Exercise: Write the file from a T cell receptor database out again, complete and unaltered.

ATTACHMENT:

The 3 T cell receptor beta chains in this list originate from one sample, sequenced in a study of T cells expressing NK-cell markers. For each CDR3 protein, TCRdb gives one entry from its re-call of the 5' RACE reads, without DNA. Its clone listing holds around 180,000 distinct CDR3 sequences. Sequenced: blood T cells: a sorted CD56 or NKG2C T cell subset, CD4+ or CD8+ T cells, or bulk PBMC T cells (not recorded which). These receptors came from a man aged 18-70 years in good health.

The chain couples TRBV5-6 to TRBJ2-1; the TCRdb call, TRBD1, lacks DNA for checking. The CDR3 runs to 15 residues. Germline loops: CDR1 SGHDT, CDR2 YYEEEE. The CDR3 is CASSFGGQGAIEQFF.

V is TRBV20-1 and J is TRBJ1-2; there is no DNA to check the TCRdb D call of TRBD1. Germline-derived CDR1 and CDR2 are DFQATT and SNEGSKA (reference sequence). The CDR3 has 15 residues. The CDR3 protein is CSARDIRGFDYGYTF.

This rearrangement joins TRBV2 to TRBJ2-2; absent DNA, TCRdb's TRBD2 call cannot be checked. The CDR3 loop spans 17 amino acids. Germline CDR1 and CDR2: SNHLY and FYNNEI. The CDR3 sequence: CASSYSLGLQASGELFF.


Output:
The 3 T cell receptor beta chains in this list originate from one sample, sequenced in a study of T cells expressing NK-cell markers. For each CDR3 protein, TCRdb gives one entry from its re-call of the 5' RACE reads, without DNA. Its clone listing holds around 180,000 distinct CDR3 sequences. Sequenced: blood T cells: a sorted CD56 or NKG2C T cell subset, CD4+ or CD8+ T cells, or bulk PBMC T cells (not recorded which). These receptors came from a man aged 18-70 years in good health.

The chain couples TRBV5-6 to TRBJ2-1; the TCRdb call, TRBD1, lacks DNA for checking. The CDR3 runs to 15 residues. Germline loops: CDR1 SGHDT, CDR2 YYEEEE. The CDR3 is CASSFGGQGAIEQFF.

V is TRBV20-1 and J is TRBJ1-2; there is no DNA to check the TCRdb D call of TRBD1. Germline-derived CDR1 and CDR2 are DFQATT and SNEGSKA (reference sequence). The CDR3 has 15 residues. The CDR3 protein is CSARDIRGFDYGYTF.

This rearrangement joins TRBV2 to TRBJ2-2; absent DNA, TCRdb's TRBD2 call cannot be checked. The CDR3 loop spans 17 amino acids. Germline CDR1 and CDR2: SNHLY and FYNNEI. The CDR3 sequence: CASSYSLGLQASGELFF.